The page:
8. Maintaining financial stability is important to support long-term growth. This could be achieved by (i) approving the bank resolution legislation in line with best practices as soon as possible; (ii) ensuring that the reactivated interbank market functions smoothly to increase banks’ efficiency in managing liquidity and decrease the need for emergency liquidity and the burden on the public sector; (iii) promoting greater financial inclusion, by expanding access to fintech services and enhancing microfinance capacity, which could help intermediate remittances more efficiently and raise long-term output.

9. Bridging the public infrastructure gap and investing in education are critical to lift growth. Public-private partnerships (PPP) could be explored to limit the fiscal impact of improvements in infrastructure. The PPP framework should be strengthened by improving fiscal accounting, ensuring proper oversight, and clearly delineating responsibility and accountability of each partner. Investing in educational programs at the lower secondary level, including vocational training in partnership with the private sector, would help prepare youth for the labor market, and provide viable alternatives to crime and gang involvement.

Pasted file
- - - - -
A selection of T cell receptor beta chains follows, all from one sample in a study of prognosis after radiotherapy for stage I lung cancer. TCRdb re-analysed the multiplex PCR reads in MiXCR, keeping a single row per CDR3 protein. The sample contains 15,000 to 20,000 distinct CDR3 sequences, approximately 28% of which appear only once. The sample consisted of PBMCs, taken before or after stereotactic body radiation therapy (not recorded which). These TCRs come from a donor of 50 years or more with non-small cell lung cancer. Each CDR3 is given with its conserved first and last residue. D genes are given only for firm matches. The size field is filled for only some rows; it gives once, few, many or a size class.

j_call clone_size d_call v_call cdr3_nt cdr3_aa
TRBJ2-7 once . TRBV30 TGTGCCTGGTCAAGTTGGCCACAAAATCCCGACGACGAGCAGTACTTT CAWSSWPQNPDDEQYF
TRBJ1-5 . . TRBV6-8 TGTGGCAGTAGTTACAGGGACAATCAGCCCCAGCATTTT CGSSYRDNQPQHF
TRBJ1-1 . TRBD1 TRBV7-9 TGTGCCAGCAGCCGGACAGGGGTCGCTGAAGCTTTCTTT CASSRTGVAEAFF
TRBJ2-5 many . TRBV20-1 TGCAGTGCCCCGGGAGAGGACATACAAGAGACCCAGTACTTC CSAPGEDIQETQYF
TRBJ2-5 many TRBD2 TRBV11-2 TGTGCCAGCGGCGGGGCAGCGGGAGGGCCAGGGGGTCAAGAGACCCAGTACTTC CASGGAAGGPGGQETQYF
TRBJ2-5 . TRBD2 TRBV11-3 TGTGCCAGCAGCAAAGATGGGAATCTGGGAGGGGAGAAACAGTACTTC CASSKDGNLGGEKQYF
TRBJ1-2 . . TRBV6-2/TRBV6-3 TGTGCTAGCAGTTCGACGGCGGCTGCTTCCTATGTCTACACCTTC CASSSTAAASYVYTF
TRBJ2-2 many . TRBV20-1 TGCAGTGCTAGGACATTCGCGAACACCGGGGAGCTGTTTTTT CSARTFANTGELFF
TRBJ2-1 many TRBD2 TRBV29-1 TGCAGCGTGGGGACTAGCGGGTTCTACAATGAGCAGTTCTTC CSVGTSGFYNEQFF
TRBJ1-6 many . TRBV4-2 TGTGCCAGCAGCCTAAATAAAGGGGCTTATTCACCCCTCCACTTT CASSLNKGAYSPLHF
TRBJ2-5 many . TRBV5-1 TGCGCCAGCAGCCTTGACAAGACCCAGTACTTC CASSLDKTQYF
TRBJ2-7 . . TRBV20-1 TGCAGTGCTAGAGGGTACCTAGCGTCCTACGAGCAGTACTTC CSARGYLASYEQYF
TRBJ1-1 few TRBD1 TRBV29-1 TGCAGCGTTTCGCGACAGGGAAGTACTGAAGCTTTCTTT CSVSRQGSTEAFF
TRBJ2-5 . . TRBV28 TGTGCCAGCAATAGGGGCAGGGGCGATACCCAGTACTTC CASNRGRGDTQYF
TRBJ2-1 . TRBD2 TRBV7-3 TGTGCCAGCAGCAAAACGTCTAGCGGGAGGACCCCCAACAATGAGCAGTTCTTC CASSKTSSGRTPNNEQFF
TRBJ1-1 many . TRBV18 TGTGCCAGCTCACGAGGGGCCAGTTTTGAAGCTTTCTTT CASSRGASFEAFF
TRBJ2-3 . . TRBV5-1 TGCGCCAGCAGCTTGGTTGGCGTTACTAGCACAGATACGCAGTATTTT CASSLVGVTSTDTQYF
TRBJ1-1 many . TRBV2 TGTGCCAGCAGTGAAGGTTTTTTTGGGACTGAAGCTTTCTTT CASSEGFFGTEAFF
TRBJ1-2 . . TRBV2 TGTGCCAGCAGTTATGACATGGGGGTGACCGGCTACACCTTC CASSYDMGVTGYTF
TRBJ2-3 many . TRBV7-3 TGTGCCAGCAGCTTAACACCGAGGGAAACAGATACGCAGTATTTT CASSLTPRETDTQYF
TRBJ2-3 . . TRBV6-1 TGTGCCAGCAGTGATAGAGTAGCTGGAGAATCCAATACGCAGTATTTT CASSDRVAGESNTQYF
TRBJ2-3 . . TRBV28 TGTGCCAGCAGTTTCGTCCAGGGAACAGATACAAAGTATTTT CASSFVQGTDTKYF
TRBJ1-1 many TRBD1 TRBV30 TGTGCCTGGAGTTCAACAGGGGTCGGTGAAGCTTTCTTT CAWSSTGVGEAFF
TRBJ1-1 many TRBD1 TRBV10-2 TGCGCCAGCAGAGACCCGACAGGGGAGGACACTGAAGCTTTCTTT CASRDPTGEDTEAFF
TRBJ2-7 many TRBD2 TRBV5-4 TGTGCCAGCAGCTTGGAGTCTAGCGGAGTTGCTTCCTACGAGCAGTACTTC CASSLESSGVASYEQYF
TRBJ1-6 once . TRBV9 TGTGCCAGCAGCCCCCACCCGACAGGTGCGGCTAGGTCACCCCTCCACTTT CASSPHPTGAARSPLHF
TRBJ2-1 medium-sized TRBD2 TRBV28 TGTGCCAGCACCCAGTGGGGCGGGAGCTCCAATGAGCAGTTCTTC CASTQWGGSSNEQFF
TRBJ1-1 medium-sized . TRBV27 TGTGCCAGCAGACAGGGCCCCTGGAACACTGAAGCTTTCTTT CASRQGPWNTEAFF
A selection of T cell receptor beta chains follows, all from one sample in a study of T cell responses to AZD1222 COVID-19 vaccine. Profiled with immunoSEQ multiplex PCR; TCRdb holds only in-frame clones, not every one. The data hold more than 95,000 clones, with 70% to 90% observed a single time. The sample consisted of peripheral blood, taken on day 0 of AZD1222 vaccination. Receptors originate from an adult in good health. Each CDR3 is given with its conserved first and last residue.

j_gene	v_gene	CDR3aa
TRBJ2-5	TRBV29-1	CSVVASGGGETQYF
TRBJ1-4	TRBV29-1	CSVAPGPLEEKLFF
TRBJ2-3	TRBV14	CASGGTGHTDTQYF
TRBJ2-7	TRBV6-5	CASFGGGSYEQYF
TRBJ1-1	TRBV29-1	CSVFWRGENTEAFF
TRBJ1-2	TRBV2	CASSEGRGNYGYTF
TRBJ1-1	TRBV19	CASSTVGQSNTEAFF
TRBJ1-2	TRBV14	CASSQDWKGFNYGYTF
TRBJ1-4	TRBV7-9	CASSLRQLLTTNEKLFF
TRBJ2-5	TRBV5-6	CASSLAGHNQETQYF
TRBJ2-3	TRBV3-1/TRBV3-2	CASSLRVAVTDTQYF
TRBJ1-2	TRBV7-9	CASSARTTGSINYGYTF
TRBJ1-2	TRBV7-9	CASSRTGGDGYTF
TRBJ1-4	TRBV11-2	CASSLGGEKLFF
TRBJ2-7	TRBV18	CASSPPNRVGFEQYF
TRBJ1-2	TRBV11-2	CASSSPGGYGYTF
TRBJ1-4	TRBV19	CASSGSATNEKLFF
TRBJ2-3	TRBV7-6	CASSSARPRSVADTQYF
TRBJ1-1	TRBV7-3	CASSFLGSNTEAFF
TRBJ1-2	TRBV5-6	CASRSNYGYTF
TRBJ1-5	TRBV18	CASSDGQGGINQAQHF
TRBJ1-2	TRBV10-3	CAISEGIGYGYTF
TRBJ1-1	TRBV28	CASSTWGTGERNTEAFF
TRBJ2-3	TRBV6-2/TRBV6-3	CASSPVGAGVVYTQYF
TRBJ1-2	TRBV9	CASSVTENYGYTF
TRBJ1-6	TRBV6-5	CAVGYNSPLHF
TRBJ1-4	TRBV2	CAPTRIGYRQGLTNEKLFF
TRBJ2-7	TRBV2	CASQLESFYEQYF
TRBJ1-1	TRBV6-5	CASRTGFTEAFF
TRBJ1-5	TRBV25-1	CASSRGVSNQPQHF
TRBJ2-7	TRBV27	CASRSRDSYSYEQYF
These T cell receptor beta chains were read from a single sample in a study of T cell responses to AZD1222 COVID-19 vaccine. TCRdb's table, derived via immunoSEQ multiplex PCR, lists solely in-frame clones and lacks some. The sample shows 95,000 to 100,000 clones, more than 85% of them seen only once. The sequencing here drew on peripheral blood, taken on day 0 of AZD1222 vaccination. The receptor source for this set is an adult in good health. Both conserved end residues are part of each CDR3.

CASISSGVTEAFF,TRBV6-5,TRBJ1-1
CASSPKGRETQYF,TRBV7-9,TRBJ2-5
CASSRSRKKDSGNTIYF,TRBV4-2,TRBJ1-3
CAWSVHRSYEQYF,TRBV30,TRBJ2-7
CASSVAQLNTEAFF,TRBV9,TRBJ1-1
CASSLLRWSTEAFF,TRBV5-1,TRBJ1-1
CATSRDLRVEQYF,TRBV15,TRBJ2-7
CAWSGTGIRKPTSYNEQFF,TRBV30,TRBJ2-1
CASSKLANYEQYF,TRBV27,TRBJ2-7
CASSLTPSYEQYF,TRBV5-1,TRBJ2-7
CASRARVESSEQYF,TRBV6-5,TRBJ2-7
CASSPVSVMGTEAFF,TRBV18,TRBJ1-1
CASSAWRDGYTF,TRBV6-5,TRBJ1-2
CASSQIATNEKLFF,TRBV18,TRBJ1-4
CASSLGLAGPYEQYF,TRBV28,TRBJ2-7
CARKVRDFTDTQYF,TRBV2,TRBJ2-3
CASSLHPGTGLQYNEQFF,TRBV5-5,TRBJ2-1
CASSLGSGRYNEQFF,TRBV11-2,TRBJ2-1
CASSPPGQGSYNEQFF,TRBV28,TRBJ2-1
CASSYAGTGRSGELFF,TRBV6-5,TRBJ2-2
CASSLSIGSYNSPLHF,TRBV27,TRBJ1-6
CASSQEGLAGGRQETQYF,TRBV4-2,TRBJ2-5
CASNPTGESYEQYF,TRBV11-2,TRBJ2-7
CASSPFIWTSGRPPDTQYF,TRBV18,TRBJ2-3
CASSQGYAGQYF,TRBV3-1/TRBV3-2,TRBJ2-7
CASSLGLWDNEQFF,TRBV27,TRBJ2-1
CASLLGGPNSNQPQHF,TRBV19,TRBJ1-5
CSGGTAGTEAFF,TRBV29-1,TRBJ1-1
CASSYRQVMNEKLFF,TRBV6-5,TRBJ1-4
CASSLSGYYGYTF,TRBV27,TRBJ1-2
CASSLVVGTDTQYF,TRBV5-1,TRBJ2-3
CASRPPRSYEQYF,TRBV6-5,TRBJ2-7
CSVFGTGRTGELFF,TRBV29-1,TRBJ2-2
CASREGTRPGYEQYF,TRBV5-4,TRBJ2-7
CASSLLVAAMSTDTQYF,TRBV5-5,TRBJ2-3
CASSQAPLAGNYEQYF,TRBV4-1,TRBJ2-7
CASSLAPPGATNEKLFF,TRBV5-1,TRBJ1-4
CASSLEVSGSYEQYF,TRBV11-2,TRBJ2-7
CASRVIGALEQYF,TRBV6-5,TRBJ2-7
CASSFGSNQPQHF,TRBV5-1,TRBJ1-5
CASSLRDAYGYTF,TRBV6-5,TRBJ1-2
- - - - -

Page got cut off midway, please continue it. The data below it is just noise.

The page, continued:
10. Continuing to improve security will also have positive effects on investment and reduce migration. The rehabilitation and prevention efforts of the El Salvador Seguro plan have contributed to substantially lower the homicide rate. Ensuring its continuity and increasing its funding is important. Strengthening police presence at the local level and improving its deployment, based on a systematic analysis of crime trends, would deter criminal activity, including extortions. Expanding technological surveillance programs beyond San Salvador and fostering community involvement would also be effective deterrents.